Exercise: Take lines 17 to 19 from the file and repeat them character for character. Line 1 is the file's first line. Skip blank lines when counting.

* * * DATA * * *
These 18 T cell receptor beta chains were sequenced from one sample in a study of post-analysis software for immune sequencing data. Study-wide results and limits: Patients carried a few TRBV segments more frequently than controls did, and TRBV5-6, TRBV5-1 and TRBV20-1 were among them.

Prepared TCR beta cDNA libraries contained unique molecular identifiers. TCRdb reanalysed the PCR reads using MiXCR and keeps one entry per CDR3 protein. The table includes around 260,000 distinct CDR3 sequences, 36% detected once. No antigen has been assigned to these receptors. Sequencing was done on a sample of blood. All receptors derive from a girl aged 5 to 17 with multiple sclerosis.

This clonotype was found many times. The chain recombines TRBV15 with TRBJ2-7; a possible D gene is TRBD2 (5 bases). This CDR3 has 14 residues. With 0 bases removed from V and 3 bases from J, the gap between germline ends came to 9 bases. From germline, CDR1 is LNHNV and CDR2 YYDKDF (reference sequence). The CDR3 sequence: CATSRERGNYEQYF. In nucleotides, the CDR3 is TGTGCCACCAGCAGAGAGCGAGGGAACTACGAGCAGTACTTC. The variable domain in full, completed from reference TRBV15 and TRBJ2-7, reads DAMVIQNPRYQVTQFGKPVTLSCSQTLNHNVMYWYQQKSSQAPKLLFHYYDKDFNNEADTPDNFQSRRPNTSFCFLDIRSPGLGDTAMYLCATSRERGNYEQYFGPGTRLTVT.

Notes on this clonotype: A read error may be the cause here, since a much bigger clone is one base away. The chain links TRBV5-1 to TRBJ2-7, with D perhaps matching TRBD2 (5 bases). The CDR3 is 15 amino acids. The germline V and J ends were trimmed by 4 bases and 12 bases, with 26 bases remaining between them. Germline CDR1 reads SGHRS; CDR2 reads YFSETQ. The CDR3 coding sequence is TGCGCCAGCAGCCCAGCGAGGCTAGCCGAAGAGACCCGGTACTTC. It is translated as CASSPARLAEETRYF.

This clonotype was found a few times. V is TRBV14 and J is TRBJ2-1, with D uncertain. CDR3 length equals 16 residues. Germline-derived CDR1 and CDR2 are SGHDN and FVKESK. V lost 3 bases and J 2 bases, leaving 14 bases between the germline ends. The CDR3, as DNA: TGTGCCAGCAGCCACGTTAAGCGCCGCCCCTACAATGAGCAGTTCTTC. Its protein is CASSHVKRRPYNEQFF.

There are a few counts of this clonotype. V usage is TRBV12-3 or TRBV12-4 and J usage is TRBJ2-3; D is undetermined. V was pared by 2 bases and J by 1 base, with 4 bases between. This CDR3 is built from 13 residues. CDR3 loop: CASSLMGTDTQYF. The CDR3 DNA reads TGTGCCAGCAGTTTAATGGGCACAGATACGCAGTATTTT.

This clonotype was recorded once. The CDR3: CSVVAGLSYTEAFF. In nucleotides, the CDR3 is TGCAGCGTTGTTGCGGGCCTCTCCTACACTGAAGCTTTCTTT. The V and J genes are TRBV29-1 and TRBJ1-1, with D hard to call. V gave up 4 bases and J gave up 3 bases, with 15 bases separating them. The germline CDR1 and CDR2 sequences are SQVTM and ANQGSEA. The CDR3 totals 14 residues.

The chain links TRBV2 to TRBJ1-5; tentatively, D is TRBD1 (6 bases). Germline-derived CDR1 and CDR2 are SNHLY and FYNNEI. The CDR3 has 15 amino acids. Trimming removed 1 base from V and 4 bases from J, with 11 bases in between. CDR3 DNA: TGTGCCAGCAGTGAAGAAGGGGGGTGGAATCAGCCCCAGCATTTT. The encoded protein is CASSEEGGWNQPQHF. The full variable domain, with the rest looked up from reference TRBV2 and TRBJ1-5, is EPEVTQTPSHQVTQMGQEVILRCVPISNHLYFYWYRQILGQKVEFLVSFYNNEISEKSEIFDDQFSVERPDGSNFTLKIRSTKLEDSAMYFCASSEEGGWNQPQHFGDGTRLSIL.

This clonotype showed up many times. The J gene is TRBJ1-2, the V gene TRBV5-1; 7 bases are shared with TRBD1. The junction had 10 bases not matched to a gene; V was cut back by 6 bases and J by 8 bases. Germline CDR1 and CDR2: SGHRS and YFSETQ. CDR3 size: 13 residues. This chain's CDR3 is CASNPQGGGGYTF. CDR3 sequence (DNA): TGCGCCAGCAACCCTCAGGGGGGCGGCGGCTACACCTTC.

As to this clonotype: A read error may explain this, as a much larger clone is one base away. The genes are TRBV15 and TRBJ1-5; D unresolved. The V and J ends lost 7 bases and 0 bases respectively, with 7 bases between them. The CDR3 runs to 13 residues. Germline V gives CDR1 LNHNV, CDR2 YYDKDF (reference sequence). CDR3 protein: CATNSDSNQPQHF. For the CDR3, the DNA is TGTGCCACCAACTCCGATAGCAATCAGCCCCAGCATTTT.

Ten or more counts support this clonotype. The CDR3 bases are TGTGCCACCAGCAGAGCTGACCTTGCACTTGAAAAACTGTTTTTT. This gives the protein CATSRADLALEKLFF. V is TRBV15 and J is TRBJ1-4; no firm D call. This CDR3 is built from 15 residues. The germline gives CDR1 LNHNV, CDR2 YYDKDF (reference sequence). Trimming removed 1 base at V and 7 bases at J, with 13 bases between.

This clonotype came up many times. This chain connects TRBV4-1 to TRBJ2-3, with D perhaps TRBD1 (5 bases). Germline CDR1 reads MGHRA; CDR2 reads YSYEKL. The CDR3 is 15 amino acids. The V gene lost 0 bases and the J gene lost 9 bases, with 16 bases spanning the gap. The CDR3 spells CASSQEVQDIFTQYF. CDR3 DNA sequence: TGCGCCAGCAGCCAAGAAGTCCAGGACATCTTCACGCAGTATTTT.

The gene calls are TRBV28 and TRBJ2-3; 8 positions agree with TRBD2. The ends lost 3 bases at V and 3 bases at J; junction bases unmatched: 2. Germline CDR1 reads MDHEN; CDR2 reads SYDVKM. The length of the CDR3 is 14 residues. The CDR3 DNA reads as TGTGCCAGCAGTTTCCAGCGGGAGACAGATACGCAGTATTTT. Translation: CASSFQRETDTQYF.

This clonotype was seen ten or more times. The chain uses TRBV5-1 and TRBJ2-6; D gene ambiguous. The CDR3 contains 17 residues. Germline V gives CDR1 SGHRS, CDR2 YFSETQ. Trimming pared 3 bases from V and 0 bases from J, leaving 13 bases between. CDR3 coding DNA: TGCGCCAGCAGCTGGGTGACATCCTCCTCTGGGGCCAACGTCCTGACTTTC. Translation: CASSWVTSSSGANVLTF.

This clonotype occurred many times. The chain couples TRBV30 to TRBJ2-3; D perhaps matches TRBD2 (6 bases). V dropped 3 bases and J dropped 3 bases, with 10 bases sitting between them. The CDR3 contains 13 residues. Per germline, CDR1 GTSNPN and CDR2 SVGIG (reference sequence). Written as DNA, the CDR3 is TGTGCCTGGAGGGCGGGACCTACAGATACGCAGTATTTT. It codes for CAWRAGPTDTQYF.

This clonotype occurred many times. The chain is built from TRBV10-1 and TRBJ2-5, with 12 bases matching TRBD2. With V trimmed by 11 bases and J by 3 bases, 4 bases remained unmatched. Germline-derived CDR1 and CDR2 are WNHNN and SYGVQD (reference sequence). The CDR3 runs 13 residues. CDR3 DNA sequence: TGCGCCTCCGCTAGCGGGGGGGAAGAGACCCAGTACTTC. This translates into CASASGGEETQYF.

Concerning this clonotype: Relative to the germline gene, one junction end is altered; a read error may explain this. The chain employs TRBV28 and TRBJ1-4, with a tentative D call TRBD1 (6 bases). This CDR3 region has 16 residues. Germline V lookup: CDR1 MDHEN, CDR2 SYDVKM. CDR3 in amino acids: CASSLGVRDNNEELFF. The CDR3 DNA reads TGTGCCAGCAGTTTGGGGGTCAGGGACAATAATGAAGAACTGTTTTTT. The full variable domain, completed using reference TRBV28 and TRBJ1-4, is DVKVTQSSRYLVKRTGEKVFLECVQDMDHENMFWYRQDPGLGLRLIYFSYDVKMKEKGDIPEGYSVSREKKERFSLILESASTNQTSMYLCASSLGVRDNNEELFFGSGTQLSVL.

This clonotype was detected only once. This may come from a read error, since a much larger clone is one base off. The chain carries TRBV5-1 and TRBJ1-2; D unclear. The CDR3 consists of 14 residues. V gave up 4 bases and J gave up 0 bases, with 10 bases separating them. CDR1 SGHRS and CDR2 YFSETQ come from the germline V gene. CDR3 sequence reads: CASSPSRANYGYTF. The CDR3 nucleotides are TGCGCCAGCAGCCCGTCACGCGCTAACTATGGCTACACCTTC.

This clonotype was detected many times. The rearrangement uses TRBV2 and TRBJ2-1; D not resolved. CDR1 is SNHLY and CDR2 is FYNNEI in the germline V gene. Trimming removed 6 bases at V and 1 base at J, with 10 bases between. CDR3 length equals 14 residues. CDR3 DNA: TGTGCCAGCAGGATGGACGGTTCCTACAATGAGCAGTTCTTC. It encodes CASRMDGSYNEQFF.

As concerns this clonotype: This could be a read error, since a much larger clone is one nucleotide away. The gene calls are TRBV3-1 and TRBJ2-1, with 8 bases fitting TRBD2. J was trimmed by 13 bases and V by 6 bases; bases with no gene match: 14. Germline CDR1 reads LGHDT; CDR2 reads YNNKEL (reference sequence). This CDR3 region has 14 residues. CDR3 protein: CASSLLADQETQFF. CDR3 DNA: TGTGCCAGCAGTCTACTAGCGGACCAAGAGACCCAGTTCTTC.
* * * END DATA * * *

Concerning this clonotype: Relative to the germline gene, one junction end is altered; a read error may explain this. The chain employs TRBV28 and TRBJ1-4, with a tentative D call TRBD1 (6 bases). This CDR3 region has 16 residues. Germline V lookup: CDR1 MDHEN, CDR2 SYDVKM. CDR3 in amino acids: CASSLGVRDNNEELFF. The CDR3 DNA reads TGTGCCAGCAGTTTGGGGGTCAGGGACAATAATGAAGAACTGTTTTTT. The full variable domain, completed using reference TRBV28 and TRBJ1-4, is DVKVTQSSRYLVKRTGEKVFLECVQDMDHENMFWYRQDPGLGLRLIYFSYDVKMKEKGDIPEGYSVSREKKERFSLILESASTNQTSMYLCASSLGVRDNNEELFFGSGTQLSVL.

This clonotype was detected only once. This may come from a read error, since a much larger clone is one base off. The chain carries TRBV5-1 and TRBJ1-2; D unclear. The CDR3 consists of 14 residues. V gave up 4 bases and J gave up 0 bases, with 10 bases separating them. CDR1 SGHRS and CDR2 YFSETQ come from the germline V gene. CDR3 sequence reads: CASSPSRANYGYTF. The CDR3 nucleotides are TGCGCCAGCAGCCCGTCACGCGCTAACTATGGCTACACCTTC.

This clonotype was detected many times. The rearrangement uses TRBV2 and TRBJ2-1; D not resolved. CDR1 is SNHLY and CDR2 is FYNNEI in the germline V gene. Trimming removed 6 bases at V and 1 base at J, with 10 bases between. CDR3 length equals 14 residues. CDR3 DNA: TGTGCCAGCAGGATGGACGGTTCCTACAATGAGCAGTTCTTC. It encodes CASRMDGSYNEQFF.